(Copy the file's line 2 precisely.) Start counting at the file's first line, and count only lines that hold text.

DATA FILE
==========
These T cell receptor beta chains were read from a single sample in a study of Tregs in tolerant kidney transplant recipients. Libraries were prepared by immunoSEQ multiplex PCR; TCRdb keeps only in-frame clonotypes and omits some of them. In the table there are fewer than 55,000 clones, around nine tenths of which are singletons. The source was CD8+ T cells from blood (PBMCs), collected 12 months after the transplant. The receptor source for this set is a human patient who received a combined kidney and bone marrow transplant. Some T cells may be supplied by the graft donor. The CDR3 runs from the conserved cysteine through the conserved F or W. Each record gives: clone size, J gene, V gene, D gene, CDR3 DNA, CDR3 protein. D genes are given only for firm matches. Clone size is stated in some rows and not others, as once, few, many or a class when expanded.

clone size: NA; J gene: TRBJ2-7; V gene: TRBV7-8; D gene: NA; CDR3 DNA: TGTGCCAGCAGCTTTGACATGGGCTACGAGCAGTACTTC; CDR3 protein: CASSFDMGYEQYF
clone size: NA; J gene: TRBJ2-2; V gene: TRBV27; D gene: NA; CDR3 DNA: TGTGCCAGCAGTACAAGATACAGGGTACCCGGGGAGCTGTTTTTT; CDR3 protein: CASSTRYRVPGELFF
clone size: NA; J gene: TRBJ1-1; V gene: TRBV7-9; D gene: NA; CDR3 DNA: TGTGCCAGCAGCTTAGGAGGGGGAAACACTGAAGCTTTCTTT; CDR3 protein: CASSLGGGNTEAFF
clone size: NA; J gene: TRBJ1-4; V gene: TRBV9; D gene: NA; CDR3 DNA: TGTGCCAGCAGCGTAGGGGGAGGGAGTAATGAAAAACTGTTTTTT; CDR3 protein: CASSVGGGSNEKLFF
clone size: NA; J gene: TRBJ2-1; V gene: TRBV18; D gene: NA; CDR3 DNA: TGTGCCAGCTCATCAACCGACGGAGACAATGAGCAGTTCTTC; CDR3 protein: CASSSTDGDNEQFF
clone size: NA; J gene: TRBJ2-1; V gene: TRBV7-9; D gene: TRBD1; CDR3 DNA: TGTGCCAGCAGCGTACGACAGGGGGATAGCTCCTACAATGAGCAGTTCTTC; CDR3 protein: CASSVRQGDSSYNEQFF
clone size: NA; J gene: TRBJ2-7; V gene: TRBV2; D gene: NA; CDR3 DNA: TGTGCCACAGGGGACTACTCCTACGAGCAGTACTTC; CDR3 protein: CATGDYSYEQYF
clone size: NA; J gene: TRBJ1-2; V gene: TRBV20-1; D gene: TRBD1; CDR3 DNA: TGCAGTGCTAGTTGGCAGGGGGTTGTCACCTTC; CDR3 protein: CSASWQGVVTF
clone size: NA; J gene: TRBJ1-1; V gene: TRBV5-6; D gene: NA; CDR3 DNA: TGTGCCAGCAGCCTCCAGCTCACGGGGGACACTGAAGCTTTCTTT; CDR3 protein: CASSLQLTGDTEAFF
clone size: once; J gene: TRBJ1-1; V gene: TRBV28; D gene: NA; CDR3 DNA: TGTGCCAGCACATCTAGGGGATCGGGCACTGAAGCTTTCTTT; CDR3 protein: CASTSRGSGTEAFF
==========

clone size: NA; J gene: TRBJ2-7; V gene: TRBV7-8; D gene: NA; CDR3 DNA: TGTGCCAGCAGCTTTGACATGGGCTACGAGCAGTACTTC; CDR3 protein: CASSFDMGYEQYF